1 INTERNATIONAL JOURNAL OF MANAGEMENT, BUSINESS, AND ADMINISTRATION VOLUME 14, NUMBER 1, 2011 1 Emotional Intelligence in the Workplace: Application to Leadership Fred C. Lunenburg Sam Houston State University ABSTRACT Traditionally, Intelligence was viewed as cognitive mental ability consisting primarily of two relatively narrow dimensions: mathematical/logical and verbal/linguistic, or IQ. Howard Gardner expanded this narrow perspective to include multiple intelligences. Later, Daniel Goleman introduced a new kind of ability, Emotional Intelligence (EI), the capacity for understanding one s own and others emotions.
2 The multiple intelligences construct, and Emotional Intelligence in particular, have received a great deal of attention recently, particularly with respect to leadership capacity. There is some evidence that the characteristics of EI ( , self-awareness, self-management, self-motivation, social awareness, and relationship management) may be a better predictor of leadership performance and success than the traditional Intelligence quotient, or IQ. When most people speak about Intelligence , they are generally referring to cognitive ability, Intelligence quotient , or IQ. More than a century ago, Alfred Binet developed a written test to measure the IQ of elementary school children in France.
3 Later the Armed Forces began using the test with recruits in World War I. Subsequently, it was used widely in schools and businesses to classify students and select employees, respectively. IQ was assumed to be genetic. This notion of Intelligence was unchallenged as a predictor of school and job success for many years. However, in recent years, there has been a debate concerning whether or not Intelligence is fixed at birth (Cooper, 2012; Marrin, 2011; Sternberg, 2011). In 1983, Howard Gardner published a breakthrough book, Frames of Mind: The Theory of Multiple Intelligences. The Binet IQ Test (Stanford-Binet IQ Test) basically measured two traditional cognitive ability dimensions: mathematical/logical and verbal/linguistic, which were thought to determine Intelligence .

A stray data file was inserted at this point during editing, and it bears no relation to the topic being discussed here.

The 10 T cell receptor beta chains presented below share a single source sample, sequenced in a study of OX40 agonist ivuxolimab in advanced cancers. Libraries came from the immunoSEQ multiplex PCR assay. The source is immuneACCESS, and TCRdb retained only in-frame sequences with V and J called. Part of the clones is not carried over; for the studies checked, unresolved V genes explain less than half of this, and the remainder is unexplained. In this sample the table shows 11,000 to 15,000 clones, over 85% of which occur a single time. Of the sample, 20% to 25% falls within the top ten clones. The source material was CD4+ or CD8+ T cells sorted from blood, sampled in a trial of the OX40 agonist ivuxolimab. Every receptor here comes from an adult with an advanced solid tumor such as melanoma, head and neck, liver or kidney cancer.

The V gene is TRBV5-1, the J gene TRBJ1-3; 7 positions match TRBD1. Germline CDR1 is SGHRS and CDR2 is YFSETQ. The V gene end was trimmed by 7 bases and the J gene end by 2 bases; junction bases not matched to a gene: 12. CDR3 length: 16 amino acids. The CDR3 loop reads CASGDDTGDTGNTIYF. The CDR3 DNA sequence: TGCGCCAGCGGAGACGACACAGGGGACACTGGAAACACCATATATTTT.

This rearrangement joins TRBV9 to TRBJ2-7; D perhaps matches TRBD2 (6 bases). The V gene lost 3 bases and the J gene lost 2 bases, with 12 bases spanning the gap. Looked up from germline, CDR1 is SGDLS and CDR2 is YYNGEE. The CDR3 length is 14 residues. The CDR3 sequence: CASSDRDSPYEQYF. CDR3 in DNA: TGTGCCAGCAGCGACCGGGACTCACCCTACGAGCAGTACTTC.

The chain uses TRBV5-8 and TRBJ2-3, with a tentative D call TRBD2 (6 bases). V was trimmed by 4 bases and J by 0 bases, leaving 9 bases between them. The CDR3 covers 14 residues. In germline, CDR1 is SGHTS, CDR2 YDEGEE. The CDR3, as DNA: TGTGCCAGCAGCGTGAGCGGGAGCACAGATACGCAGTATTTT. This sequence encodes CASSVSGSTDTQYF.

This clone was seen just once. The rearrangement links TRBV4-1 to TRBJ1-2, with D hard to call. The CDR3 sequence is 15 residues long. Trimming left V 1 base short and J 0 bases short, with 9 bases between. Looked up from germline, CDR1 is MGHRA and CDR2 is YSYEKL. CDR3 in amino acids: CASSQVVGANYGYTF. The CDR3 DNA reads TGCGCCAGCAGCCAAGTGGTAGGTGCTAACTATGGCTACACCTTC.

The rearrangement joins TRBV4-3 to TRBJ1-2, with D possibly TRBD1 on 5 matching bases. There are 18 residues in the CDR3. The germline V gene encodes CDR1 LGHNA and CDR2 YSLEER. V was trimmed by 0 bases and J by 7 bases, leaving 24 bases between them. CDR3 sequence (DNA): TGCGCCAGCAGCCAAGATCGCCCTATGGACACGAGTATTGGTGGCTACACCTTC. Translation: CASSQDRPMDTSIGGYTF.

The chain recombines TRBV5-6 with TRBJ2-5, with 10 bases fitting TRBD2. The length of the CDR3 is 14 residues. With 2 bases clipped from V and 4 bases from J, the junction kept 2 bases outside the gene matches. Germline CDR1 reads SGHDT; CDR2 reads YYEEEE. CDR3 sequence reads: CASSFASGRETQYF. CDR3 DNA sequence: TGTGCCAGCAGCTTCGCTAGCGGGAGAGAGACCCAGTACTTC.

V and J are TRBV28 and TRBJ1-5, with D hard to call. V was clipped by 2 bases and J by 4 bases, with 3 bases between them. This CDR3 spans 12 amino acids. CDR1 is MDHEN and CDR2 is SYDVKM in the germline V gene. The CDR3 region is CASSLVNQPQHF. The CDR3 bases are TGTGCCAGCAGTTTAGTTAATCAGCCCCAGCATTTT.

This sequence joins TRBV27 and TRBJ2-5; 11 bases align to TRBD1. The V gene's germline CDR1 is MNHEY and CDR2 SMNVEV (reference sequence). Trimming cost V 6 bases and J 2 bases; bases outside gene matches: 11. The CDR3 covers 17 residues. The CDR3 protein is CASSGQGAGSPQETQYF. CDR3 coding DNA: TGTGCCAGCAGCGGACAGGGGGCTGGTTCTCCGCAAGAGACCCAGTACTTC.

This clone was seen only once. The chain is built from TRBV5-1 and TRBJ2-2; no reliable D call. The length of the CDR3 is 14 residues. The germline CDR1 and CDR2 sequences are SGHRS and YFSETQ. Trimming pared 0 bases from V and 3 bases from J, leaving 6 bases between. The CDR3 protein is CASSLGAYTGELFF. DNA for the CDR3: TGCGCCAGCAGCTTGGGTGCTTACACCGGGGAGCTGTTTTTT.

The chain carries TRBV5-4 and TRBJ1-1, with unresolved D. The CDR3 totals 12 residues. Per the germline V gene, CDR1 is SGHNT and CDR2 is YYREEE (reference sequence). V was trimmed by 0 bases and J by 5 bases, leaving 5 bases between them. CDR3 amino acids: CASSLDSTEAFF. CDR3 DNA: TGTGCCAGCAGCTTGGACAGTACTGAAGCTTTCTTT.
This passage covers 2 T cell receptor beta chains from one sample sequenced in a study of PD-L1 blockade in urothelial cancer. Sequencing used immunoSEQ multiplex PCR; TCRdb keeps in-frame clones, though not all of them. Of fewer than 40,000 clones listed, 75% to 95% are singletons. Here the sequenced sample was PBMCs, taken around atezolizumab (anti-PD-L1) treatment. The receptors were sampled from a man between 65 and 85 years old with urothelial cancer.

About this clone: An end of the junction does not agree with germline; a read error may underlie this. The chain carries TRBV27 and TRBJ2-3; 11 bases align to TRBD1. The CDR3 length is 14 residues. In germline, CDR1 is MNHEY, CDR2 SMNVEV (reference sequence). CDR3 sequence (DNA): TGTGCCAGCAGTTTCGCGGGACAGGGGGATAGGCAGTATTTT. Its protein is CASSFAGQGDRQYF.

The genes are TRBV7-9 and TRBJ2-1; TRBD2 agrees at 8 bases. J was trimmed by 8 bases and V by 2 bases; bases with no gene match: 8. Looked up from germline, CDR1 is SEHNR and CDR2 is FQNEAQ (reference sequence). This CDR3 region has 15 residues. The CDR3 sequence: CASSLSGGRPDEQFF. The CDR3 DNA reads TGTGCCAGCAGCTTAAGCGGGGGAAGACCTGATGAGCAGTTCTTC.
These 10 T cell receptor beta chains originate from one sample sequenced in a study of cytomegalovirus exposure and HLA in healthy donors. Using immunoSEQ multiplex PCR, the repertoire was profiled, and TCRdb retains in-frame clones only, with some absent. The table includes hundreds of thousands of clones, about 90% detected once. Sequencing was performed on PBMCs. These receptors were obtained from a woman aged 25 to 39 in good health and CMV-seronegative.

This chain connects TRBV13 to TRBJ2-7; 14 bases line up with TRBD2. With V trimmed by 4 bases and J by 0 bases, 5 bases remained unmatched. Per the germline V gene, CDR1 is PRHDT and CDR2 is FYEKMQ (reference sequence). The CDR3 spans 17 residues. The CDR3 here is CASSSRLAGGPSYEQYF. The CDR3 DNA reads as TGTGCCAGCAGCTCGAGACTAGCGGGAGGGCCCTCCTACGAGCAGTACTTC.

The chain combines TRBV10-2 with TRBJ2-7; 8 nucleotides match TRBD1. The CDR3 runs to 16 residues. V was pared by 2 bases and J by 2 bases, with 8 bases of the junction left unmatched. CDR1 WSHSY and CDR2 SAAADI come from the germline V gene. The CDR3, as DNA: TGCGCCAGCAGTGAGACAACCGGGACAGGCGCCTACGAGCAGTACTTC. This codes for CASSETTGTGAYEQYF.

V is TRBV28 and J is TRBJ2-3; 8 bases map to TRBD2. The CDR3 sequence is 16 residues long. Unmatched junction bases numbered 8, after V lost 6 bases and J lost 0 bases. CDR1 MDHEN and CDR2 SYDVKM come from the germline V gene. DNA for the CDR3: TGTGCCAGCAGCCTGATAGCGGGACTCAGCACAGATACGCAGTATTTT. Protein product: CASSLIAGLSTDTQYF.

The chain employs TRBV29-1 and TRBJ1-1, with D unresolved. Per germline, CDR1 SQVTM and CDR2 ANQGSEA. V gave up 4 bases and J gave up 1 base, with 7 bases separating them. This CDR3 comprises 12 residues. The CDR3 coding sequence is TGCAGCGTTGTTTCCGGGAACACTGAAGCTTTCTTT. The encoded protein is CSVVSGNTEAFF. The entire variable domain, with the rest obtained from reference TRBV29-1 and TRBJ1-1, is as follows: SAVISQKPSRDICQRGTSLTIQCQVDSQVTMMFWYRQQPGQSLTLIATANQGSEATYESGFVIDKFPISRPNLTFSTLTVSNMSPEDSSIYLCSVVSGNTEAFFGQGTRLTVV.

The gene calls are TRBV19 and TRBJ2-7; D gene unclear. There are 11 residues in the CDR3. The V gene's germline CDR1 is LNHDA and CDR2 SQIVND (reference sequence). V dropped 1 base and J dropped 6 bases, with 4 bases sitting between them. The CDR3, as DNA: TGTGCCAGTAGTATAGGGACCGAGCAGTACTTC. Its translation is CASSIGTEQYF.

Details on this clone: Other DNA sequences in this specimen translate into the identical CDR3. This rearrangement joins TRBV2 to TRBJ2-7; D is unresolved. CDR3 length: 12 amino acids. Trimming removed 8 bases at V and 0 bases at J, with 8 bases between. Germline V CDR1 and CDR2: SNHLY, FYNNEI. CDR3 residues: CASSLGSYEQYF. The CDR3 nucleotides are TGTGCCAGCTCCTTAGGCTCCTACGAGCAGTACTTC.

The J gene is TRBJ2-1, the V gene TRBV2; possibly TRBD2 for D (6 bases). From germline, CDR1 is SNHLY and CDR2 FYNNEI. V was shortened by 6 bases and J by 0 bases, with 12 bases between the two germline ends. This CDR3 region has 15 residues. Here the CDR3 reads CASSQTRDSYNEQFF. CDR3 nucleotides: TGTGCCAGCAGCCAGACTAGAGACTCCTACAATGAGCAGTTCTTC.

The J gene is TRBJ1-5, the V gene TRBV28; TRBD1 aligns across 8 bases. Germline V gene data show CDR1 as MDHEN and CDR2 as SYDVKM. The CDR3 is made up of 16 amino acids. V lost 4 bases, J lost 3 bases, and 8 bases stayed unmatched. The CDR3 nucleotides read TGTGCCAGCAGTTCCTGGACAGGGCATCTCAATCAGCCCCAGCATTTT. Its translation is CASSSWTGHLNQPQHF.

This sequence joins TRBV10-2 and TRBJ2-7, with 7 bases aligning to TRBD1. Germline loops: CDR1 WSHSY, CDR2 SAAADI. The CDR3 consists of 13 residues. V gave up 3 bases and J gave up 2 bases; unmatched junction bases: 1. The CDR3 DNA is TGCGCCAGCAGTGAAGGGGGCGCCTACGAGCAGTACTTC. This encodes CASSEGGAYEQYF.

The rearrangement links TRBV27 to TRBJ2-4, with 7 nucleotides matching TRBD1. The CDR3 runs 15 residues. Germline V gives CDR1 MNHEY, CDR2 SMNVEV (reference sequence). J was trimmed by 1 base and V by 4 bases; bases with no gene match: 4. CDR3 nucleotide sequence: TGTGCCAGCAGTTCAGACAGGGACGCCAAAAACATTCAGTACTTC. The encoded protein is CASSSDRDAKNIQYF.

4 Gardner recognized these two dimensions and added five others: interpersonal, intrapersonal, visual/spatial, musical, and bodily/kinesthetic (Gardner, 1983). In developing these seven multiple intelligences (MIs), he reasoned that Intelligence was not entirely fixed at birth, but it could be developed. Gardner (2008, 2011a) added three new intelligences to the original INTERNATIONAL JOURNAL OF MANAGEMENT, BUSINESS, AND ADMINISTRATION 2_____ seven: naturalist, existential, and Emotional . Many educators have used the MI paradigm in schools and classrooms (Gardner, 1993, 2011b). Emotional Intelligence : A New Kind of Ability Building on the work of Howard Gardner s multiple intelligences is the more recent emergence of Emotional Intelligence .
5 It was the publication of Daniel Goleman s (1995) best-selling book Emotional Intelligence that popularized the construct. Goleman defines Emotional Intelligence , or EI, as the ability of an individual to know one s emotions, manage them, motivate one s self, recognize emotions in others, and manage relationships with others (Goleman, 1995). According to Goleman (1995, 1998), the key dimensions of Emotional Intelligence in the workplace include: self-awareness, self-management, self-motivation, social awareness, and relationship management. Self-Awareness The ability to understand one s own emotions is the most essential of the Emotional Intelligence dimensions.